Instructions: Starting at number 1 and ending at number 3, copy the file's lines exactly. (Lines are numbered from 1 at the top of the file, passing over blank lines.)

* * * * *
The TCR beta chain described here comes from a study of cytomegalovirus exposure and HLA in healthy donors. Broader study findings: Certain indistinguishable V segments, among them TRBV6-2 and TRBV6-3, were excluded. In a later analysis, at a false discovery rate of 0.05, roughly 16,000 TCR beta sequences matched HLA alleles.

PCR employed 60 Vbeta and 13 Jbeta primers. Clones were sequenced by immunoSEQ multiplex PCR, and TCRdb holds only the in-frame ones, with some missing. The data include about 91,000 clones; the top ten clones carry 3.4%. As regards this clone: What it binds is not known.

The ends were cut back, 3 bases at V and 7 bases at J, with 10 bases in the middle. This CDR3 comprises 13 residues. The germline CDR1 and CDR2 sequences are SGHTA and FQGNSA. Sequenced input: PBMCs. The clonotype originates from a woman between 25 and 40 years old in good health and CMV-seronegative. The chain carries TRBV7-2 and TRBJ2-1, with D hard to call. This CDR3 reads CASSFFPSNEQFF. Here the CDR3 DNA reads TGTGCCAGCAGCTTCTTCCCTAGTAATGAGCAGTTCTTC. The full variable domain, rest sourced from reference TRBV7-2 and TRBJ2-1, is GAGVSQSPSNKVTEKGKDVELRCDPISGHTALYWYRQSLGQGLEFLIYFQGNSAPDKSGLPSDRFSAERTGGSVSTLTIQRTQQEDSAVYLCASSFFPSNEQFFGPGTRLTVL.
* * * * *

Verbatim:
The TCR beta chain described here comes from a study of cytomegalovirus exposure and HLA in healthy donors. Broader study findings: Certain indistinguishable V segments, among them TRBV6-2 and TRBV6-3, were excluded. In a later analysis, at a false discovery rate of 0.05, roughly 16,000 TCR beta sequences matched HLA alleles.

PCR employed 60 Vbeta and 13 Jbeta primers. Clones were sequenced by immunoSEQ multiplex PCR, and TCRdb holds only the in-frame ones, with some missing. The data include about 91,000 clones; the top ten clones carry 3.4%. As regards this clone: What it binds is not known.

The ends were cut back, 3 bases at V and 7 bases at J, with 10 bases in the middle. This CDR3 comprises 13 residues. The germline CDR1 and CDR2 sequences are SGHTA and FQGNSA. Sequenced input: PBMCs. The clonotype originates from a woman between 25 and 40 years old in good health and CMV-seronegative. The chain carries TRBV7-2 and TRBJ2-1, with D hard to call. This CDR3 reads CASSFFPSNEQFF. Here the CDR3 DNA reads TGTGCCAGCAGCTTCTTCCCTAGTAATGAGCAGTTCTTC. The full variable domain, rest sourced from reference TRBV7-2 and TRBJ2-1, is GAGVSQSPSNKVTEKGKDVELRCDPISGHTALYWYRQSLGQGLEFLIYFQGNSAPDKSGLPSDRFSAERTGGSVSTLTIQRTQQEDSAVYLCASSFFPSNEQFFGPGTRLTVL.